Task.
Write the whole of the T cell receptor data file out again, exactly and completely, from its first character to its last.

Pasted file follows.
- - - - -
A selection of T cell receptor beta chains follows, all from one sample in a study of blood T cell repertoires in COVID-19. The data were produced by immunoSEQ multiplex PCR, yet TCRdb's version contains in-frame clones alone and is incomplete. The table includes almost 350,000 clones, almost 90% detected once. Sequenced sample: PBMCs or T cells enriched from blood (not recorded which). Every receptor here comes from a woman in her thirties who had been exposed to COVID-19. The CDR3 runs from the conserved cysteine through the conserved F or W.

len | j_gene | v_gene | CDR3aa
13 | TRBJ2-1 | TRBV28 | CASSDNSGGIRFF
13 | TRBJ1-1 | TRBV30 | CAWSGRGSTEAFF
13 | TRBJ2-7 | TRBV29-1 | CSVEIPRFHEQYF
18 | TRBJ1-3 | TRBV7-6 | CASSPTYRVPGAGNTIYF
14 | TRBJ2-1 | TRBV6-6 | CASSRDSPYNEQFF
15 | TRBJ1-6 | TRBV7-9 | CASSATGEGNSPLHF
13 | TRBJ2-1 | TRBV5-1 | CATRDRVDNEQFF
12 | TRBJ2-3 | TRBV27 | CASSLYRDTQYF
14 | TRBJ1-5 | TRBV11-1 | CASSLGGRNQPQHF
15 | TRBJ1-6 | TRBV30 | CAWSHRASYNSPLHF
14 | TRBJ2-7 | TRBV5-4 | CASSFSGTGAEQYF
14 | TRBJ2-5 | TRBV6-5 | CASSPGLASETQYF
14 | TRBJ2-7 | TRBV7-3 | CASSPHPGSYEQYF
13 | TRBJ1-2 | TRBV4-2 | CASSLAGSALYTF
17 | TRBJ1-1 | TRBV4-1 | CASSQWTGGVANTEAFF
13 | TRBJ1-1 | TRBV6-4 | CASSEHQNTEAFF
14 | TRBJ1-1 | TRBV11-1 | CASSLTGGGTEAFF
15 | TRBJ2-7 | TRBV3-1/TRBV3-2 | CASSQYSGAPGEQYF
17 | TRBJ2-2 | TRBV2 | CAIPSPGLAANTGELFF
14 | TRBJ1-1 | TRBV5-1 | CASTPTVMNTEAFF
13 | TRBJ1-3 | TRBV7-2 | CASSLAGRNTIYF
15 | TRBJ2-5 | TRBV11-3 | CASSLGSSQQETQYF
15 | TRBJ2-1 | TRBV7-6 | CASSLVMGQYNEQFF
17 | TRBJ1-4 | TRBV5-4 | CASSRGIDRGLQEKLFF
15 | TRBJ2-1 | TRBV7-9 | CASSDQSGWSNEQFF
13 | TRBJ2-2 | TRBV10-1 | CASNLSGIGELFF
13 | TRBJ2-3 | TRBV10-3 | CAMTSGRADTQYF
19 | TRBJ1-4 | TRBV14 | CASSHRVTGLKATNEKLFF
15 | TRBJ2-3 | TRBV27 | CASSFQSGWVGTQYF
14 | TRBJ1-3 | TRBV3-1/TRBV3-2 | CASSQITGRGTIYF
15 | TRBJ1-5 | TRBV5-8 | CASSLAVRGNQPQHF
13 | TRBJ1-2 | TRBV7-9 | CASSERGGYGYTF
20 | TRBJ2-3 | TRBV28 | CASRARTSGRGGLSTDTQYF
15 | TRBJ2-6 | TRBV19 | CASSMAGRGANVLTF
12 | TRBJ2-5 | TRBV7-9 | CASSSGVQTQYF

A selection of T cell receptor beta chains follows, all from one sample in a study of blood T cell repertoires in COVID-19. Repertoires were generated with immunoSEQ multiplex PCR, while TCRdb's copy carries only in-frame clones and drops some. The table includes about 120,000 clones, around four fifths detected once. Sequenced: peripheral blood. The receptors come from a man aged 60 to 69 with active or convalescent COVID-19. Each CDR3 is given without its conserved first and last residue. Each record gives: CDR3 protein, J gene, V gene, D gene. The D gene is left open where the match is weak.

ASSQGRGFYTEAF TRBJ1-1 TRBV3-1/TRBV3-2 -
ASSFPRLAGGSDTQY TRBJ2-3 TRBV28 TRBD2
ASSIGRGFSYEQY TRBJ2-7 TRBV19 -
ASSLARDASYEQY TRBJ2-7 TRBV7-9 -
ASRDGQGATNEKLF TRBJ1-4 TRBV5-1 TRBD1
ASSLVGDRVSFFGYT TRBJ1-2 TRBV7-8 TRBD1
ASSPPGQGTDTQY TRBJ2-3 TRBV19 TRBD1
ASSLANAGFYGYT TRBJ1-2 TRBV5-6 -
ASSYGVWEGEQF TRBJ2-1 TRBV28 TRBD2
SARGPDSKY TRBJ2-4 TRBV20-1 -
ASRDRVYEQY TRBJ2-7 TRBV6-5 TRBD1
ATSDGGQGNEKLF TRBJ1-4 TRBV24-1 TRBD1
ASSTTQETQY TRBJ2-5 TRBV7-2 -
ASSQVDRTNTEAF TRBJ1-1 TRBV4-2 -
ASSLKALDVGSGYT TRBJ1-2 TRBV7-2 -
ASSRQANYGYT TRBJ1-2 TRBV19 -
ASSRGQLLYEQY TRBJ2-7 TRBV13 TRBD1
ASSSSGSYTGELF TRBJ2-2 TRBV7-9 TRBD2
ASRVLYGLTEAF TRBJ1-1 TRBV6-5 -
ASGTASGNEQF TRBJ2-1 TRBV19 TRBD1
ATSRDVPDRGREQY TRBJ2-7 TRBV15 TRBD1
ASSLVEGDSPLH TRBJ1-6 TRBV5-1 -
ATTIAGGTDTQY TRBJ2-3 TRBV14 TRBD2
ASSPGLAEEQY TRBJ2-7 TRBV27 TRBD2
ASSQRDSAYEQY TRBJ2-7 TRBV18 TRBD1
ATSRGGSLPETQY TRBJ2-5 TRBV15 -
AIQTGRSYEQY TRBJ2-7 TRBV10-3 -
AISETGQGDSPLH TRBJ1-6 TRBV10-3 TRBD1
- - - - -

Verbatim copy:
A selection of T cell receptor beta chains follows, all from one sample in a study of blood T cell repertoires in COVID-19. The data were produced by immunoSEQ multiplex PCR, yet TCRdb's version contains in-frame clones alone and is incomplete. The table includes almost 350,000 clones, almost 90% detected once. Sequenced sample: PBMCs or T cells enriched from blood (not recorded which). Every receptor here comes from a woman in her thirties who had been exposed to COVID-19. The CDR3 runs from the conserved cysteine through the conserved F or W.

len | j_gene | v_gene | CDR3aa
13 | TRBJ2-1 | TRBV28 | CASSDNSGGIRFF
13 | TRBJ1-1 | TRBV30 | CAWSGRGSTEAFF
13 | TRBJ2-7 | TRBV29-1 | CSVEIPRFHEQYF
18 | TRBJ1-3 | TRBV7-6 | CASSPTYRVPGAGNTIYF
14 | TRBJ2-1 | TRBV6-6 | CASSRDSPYNEQFF
15 | TRBJ1-6 | TRBV7-9 | CASSATGEGNSPLHF
13 | TRBJ2-1 | TRBV5-1 | CATRDRVDNEQFF
12 | TRBJ2-3 | TRBV27 | CASSLYRDTQYF
14 | TRBJ1-5 | TRBV11-1 | CASSLGGRNQPQHF
15 | TRBJ1-6 | TRBV30 | CAWSHRASYNSPLHF
14 | TRBJ2-7 | TRBV5-4 | CASSFSGTGAEQYF
14 | TRBJ2-5 | TRBV6-5 | CASSPGLASETQYF
14 | TRBJ2-7 | TRBV7-3 | CASSPHPGSYEQYF
13 | TRBJ1-2 | TRBV4-2 | CASSLAGSALYTF
17 | TRBJ1-1 | TRBV4-1 | CASSQWTGGVANTEAFF
13 | TRBJ1-1 | TRBV6-4 | CASSEHQNTEAFF
14 | TRBJ1-1 | TRBV11-1 | CASSLTGGGTEAFF
15 | TRBJ2-7 | TRBV3-1/TRBV3-2 | CASSQYSGAPGEQYF
17 | TRBJ2-2 | TRBV2 | CAIPSPGLAANTGELFF
14 | TRBJ1-1 | TRBV5-1 | CASTPTVMNTEAFF
13 | TRBJ1-3 | TRBV7-2 | CASSLAGRNTIYF
15 | TRBJ2-5 | TRBV11-3 | CASSLGSSQQETQYF
15 | TRBJ2-1 | TRBV7-6 | CASSLVMGQYNEQFF
17 | TRBJ1-4 | TRBV5-4 | CASSRGIDRGLQEKLFF
15 | TRBJ2-1 | TRBV7-9 | CASSDQSGWSNEQFF
13 | TRBJ2-2 | TRBV10-1 | CASNLSGIGELFF
13 | TRBJ2-3 | TRBV10-3 | CAMTSGRADTQYF
19 | TRBJ1-4 | TRBV14 | CASSHRVTGLKATNEKLFF
15 | TRBJ2-3 | TRBV27 | CASSFQSGWVGTQYF
14 | TRBJ1-3 | TRBV3-1/TRBV3-2 | CASSQITGRGTIYF
15 | TRBJ1-5 | TRBV5-8 | CASSLAVRGNQPQHF
13 | TRBJ1-2 | TRBV7-9 | CASSERGGYGYTF
20 | TRBJ2-3 | TRBV28 | CASRARTSGRGGLSTDTQYF
15 | TRBJ2-6 | TRBV19 | CASSMAGRGANVLTF
12 | TRBJ2-5 | TRBV7-9 | CASSSGVQTQYF

A selection of T cell receptor beta chains follows, all from one sample in a study of blood T cell repertoires in COVID-19. Repertoires were generated with immunoSEQ multiplex PCR, while TCRdb's copy carries only in-frame clones and drops some. The table includes about 120,000 clones, around four fifths detected once. Sequenced: peripheral blood. The receptors come from a man aged 60 to 69 with active or convalescent COVID-19. Each CDR3 is given without its conserved first and last residue. Each record gives: CDR3 protein, J gene, V gene, D gene. The D gene is left open where the match is weak.

ASSQGRGFYTEAF TRBJ1-1 TRBV3-1/TRBV3-2 -
ASSFPRLAGGSDTQY TRBJ2-3 TRBV28 TRBD2
ASSIGRGFSYEQY TRBJ2-7 TRBV19 -
ASSLARDASYEQY TRBJ2-7 TRBV7-9 -
ASRDGQGATNEKLF TRBJ1-4 TRBV5-1 TRBD1
ASSLVGDRVSFFGYT TRBJ1-2 TRBV7-8 TRBD1
ASSPPGQGTDTQY TRBJ2-3 TRBV19 TRBD1
ASSLANAGFYGYT TRBJ1-2 TRBV5-6 -
ASSYGVWEGEQF TRBJ2-1 TRBV28 TRBD2
SARGPDSKY TRBJ2-4 TRBV20-1 -
ASRDRVYEQY TRBJ2-7 TRBV6-5 TRBD1
ATSDGGQGNEKLF TRBJ1-4 TRBV24-1 TRBD1
ASSTTQETQY TRBJ2-5 TRBV7-2 -
ASSQVDRTNTEAF TRBJ1-1 TRBV4-2 -
ASSLKALDVGSGYT TRBJ1-2 TRBV7-2 -
ASSRQANYGYT TRBJ1-2 TRBV19 -
ASSRGQLLYEQY TRBJ2-7 TRBV13 TRBD1
ASSSSGSYTGELF TRBJ2-2 TRBV7-9 TRBD2
ASRVLYGLTEAF TRBJ1-1 TRBV6-5 -
ASGTASGNEQF TRBJ2-1 TRBV19 TRBD1
ATSRDVPDRGREQY TRBJ2-7 TRBV15 TRBD1
ASSLVEGDSPLH TRBJ1-6 TRBV5-1 -
ATTIAGGTDTQY TRBJ2-3 TRBV14 TRBD2
ASSPGLAEEQY TRBJ2-7 TRBV27 TRBD2
ASSQRDSAYEQY TRBJ2-7 TRBV18 TRBD1
ATSRGGSLPETQY TRBJ2-5 TRBV15 -
AIQTGRSYEQY TRBJ2-7 TRBV10-3 -
AISETGQGDSPLH TRBJ1-6 TRBV10-3 TRBD1